8 Things You Need To Know About Going to the Bathroom… After Giving Birth

While researching the “uncensored, totally honest” pregnancy and birth book I co-authored a few years back, I asked just about every new mom I met if there was anything I should know about that is usually not discussed.

The answers were somewhat diverse, covering emotional and physiological topics, but one thing came up more than a few times: the first postpartum poop.

Some felt going to the bathroom was much more of an ordeal than they’d imagined — the pads, the bleeding, the squirt bottles for cleaning — others said things like, “I never wanted to push anything out of me again.”

Epidurals and other pain medications often include narcotics which are renowned for their constipating side-effects. But even without constipation your pelvic floor muscles can be tired and sore — even a “regular” bowel movement can intimidate. And this goes for after vaginal and c-section births.

These days I make a point to tell moms, in advance, how they might cope with an intimidating bathroom scenario. One of them recently joked, “Maybe my husband can rub my feet and offer me a focal point object while I’m pushing?” But seriously, there really are things you can do! It’s no fun to fear the toilet. Life, and all the crap that comes with it, must go on.

So, on that note, here are 8 tips for getting through those first postpartum poops:

  • 1. Don’t put it off 1 of 8
    The longer you wait, the harder it'll be. Stitches, if you have them, were meant to withstand the pressure.
    Photo credit: Kelly Sue/Flickr
  • 2. Hydrate, hydrate, hydrate 2 of 8
    Even if you were pumped with fluids during labor it's still a good idea to get into the habit of drinking lots of water throughout the day. Breastfeeding demands lots of fluid from your body so keep the intake up.
    Photo credit: GFRPhoto
  • 3. Take a stool softener 3 of 8
    This is not a laxative and isn't crazy strong, habit-forming or dehydrating. You get it in the hospital and then can buy more at the drug store.
    Read More About Colace at: DailyMed
  • 4. Avoid greasy, hard-to-digest foods 4 of 8
    Definitely pig out after giving birth, you will be hungry and you deserve a massive meal of your choice. Just maybe go the (finally I can have) sushi route rather than the (it'll be with you for days) greasy cheeseburger route.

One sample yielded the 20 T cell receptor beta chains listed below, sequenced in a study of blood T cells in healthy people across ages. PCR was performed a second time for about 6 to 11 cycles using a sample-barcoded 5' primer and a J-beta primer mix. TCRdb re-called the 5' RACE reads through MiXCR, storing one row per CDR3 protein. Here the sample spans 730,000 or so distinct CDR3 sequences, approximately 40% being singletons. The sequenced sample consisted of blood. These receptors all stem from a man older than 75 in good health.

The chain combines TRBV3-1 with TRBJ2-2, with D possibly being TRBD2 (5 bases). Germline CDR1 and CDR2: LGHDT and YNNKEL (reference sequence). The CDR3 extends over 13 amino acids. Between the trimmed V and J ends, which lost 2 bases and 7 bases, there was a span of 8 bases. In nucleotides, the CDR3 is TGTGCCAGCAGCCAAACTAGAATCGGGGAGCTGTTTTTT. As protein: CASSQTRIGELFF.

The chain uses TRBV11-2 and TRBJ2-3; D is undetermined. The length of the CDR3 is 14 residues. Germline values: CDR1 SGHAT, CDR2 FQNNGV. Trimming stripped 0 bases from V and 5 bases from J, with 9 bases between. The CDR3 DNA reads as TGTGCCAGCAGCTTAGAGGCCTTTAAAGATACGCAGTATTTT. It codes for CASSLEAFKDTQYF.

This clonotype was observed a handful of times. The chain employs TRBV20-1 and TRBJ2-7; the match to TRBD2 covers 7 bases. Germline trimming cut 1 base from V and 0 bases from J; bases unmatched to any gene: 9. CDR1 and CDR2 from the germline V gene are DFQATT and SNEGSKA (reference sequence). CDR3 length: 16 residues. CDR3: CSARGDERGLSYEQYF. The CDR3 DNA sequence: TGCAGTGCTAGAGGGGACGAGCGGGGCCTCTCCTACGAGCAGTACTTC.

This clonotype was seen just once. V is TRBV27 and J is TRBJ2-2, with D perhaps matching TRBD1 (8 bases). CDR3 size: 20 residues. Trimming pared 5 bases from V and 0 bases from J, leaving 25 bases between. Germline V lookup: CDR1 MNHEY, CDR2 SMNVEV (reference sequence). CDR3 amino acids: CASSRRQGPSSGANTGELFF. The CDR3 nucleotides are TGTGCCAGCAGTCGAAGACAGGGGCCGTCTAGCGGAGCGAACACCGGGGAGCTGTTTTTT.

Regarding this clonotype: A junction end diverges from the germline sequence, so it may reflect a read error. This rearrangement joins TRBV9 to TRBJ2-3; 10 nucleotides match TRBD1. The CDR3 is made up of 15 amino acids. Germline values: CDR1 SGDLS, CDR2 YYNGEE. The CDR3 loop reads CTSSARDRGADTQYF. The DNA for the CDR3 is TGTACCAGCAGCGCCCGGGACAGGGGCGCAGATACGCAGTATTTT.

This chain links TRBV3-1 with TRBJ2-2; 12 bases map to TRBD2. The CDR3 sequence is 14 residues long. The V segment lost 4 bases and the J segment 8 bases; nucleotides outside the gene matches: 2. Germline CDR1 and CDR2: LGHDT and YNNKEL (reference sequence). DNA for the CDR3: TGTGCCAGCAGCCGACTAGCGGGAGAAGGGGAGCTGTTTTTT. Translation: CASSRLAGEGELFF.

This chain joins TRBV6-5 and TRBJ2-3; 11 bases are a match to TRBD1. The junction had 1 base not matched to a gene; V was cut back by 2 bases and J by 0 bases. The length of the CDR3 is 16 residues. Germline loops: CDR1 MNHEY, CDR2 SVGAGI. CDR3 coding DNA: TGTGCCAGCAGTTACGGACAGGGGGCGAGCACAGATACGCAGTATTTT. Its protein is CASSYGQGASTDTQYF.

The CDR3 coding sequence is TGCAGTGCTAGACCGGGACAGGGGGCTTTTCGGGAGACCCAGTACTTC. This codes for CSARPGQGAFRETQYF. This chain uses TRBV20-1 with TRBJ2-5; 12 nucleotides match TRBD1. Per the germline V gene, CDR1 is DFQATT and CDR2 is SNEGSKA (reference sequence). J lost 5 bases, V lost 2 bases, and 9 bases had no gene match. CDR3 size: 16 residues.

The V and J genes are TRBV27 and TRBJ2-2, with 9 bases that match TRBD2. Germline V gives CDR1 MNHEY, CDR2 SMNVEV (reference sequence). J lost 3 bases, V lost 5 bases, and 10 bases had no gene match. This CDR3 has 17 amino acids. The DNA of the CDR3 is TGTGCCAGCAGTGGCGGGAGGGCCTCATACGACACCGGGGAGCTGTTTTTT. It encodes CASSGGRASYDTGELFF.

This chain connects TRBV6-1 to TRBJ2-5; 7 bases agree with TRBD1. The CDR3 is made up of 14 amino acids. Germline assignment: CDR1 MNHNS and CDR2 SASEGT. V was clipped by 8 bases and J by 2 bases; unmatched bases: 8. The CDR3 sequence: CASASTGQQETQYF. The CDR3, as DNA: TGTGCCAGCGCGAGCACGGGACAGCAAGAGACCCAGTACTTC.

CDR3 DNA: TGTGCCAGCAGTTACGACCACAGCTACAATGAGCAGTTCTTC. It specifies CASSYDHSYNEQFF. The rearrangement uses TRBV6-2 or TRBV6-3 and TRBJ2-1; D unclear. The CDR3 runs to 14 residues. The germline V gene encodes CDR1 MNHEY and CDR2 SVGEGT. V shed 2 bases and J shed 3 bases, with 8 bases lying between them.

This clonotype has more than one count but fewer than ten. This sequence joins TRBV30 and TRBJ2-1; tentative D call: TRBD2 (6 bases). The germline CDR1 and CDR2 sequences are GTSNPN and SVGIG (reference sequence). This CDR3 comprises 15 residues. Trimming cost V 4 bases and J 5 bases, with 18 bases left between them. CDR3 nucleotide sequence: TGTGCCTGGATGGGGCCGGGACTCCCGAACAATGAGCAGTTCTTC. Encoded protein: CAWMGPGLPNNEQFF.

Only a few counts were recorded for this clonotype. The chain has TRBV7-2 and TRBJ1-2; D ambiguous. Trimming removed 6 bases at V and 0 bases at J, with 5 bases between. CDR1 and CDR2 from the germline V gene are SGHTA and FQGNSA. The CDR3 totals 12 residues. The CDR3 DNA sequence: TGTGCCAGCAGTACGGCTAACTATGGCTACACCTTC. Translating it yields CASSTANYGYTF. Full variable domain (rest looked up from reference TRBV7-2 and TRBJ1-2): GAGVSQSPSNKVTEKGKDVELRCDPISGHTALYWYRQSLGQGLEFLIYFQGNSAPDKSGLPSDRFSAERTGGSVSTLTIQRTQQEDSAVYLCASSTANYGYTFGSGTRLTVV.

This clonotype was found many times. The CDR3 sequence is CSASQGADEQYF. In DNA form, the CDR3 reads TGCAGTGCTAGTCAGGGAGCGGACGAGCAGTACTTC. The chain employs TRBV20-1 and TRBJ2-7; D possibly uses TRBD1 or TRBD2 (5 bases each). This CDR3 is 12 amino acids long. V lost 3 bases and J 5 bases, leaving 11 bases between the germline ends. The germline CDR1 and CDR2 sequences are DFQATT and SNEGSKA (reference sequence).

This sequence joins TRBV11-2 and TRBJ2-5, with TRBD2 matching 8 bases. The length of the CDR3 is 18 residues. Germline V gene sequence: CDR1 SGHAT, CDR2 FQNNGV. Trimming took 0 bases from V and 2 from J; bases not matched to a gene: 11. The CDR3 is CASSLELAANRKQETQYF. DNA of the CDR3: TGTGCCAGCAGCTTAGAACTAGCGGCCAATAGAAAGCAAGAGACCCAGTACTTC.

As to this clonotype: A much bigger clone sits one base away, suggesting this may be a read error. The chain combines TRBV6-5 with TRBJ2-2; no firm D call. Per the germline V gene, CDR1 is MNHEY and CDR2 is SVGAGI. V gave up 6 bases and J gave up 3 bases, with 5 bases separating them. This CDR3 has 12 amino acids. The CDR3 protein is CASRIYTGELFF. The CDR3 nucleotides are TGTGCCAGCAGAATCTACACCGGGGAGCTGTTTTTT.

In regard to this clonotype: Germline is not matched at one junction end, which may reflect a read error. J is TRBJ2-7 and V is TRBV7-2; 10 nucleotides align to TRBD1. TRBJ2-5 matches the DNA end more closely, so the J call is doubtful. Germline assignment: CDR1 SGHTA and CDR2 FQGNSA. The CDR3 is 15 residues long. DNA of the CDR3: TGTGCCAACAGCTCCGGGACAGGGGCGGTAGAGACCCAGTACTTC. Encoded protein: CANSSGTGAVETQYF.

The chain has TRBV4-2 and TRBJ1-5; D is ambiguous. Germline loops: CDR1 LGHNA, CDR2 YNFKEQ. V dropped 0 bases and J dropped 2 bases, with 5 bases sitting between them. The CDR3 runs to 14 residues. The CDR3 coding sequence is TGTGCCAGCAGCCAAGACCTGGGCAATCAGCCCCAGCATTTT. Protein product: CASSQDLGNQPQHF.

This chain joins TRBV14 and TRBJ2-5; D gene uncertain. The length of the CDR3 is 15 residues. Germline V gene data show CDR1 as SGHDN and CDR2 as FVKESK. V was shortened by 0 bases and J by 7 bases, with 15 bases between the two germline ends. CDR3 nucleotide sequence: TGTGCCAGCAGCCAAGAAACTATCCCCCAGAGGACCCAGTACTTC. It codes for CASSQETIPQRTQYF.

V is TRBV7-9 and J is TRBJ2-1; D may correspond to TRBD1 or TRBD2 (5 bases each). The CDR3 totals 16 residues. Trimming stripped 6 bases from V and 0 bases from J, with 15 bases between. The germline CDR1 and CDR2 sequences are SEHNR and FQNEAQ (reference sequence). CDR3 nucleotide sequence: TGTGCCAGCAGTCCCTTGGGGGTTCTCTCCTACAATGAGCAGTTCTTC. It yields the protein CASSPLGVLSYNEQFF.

Photo credit: Royal Bacon Society
  • 5. Eat high-fiber foods soon after labor 5 of 8
    It's pretty easy to BYO cereal, raspberries and lentil soup (or whatever oat bran-infused baked goods you might crave) to the hospital which may still be living in the nutritional dark ages of corn syrup soaked fruit cups and processed white flour breakfast rolls. Every facility is different! And some promise lean, high fiber meals for new moms that taste decent enough to get you through a couple days.
    Photo credit: Fed Up Food
  • 6. Squat 6 of 8
    Put your feet up on a stool (there's even one made for this purpose called the Squat Potty Stool) or a stack of phone books when you poop. This helps bring your knees up and puts you in a squatting position which aids in opening up and bearing down.
    Check out theSquat Potty Stool
  • 7. Get some product 7 of 8
    I like the Postpartum Recovery Bundle at EarthMamaAngelBaby, but you can get what you need at the local drugstore, namely: hemorrhoid cream (they can pop out during pregnancy or pushing and almost always disappear soon after) and witch hazel, a non-stinging astringent. You can easily dab a sore tush with witch hazel but you can also soak maxi pads in it and then freeze them. The hospital will provide you with a spray bottle for washing away urine gently and quickly so you don't sting too much. Buy the postpartum Recovery Bundle at
    Photo credit: Earth Mama Angel Baby
  • 8. Know that it’ll get easier 8 of 8
    It can be really hard after a first birth and some tearing is normal. It can be reassuring to know that women do heal and there are pelvic floor specialists to help if you need them. Mostly, it's a matter of taking it easy, eating well, and trusting that each day will show some improvement.
    Photo credit: Ruxi and Rak/Flickr


Ceridwen Morris (CCE) is a childbirth educator and the co-author of the pregnancy and birth guide From The Hips. Follow her blogging on Facebook.



Photo credit: The Other Simon/Flickr

Article Posted 6 years Ago

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